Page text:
Would you buy something if you didn’t know what you were buying?
Can you market a product without knowing who would want to buy it?
No and No.
Yet you’d be surprised at how many software developers build and market products without a clear understanding of their software’s position in the market place.
Positioning is the foundation of all marketing activities. Let’s not forget this simple concept. Until you define your product, its target market (‘users’ is a better word), and the reasons why the market would want to buy it, you cannot begin to position it.
This is why every marketing group’s first critical responsibility is to position the product. And this positioning must be clear and logical –> both to your company and the market place.
Answer these basic questions:
- What category or type of product am I selling?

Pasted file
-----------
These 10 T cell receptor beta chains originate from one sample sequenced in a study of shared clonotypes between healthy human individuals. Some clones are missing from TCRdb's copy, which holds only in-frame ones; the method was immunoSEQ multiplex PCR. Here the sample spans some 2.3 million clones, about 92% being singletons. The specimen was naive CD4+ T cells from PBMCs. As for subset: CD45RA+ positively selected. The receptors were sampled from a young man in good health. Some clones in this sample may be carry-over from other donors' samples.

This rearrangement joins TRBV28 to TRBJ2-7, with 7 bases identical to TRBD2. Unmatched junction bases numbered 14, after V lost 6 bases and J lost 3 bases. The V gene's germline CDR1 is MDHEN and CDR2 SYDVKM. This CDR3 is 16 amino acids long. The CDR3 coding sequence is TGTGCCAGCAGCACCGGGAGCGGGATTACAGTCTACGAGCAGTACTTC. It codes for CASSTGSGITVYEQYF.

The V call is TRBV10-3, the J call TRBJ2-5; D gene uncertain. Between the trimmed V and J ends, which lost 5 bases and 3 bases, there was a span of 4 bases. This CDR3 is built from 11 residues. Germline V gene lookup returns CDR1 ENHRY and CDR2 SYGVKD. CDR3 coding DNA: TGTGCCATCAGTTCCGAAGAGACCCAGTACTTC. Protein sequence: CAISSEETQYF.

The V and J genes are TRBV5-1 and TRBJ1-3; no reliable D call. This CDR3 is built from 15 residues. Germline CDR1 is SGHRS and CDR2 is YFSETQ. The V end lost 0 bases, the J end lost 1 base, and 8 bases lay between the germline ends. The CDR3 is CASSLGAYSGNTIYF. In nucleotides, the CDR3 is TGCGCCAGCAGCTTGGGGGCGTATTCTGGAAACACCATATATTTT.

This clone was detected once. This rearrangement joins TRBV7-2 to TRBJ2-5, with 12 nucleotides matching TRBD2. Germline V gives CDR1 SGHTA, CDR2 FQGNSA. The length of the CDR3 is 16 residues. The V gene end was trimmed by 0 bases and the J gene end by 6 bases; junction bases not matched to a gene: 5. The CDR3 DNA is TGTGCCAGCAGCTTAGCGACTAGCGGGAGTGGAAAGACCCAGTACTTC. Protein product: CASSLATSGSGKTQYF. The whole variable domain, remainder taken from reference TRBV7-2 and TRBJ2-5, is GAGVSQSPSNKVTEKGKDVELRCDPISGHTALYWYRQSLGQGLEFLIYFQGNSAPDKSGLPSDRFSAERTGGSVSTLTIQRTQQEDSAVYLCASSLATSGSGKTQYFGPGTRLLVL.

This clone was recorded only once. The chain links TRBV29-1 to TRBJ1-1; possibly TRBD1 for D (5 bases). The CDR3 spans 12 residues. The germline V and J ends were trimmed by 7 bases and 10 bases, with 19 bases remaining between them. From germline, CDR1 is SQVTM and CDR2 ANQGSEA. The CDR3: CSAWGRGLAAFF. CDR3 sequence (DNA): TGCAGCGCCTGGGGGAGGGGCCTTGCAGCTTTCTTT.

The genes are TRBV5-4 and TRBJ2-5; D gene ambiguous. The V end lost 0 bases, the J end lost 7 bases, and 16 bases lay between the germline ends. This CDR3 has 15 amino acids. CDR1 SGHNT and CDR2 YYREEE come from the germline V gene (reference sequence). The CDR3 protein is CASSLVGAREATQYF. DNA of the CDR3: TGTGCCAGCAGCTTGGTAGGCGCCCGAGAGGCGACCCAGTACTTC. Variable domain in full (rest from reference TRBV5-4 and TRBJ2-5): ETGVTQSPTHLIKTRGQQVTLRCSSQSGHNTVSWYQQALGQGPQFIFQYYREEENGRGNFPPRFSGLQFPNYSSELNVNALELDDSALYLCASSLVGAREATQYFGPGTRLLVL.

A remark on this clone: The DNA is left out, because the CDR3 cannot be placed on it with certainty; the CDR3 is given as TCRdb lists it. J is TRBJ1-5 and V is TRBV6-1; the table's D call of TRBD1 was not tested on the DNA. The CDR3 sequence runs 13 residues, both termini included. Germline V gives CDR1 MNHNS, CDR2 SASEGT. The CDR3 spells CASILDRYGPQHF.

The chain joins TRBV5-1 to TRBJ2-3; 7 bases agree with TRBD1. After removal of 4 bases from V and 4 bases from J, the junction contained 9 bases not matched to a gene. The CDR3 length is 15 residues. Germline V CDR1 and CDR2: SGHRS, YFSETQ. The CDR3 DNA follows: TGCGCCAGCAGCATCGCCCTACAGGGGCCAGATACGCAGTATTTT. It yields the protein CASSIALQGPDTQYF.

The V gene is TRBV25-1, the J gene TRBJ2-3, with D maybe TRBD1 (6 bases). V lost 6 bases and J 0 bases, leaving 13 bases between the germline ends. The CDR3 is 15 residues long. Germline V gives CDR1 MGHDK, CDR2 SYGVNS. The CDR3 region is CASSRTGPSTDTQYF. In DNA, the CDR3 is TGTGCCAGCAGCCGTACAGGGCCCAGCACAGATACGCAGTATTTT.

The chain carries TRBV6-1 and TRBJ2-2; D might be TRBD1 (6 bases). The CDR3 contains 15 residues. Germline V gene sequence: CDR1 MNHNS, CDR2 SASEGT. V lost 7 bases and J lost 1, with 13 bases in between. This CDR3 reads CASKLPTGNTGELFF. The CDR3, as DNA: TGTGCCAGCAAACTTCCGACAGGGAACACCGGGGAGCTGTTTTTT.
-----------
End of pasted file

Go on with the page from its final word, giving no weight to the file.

- What class of product am I selling? (In the retail market, usually low- or high-end. In the markets for higher end and enterprise software, there may exist a middle ground.)
- What are the significant features and benefits of the software product with respect to the target audience’s expectations? Other products in this category? In other words, what is the value proposition (also called “value prop”) of your software and services and how will it assist your customers to overcome problems and meet their goals and objectives?
After answering these positioning questions, you may be able to:
- Build a product that meets the competitive specifications of the market where it is competing.
- Target the audience that wants to use your kind of product.
- Set product price realistically and competitively.
- Focus on the channel partners to provide your product with maximum distribution push.
When you use this content to market your business or product, that is part of content marketing.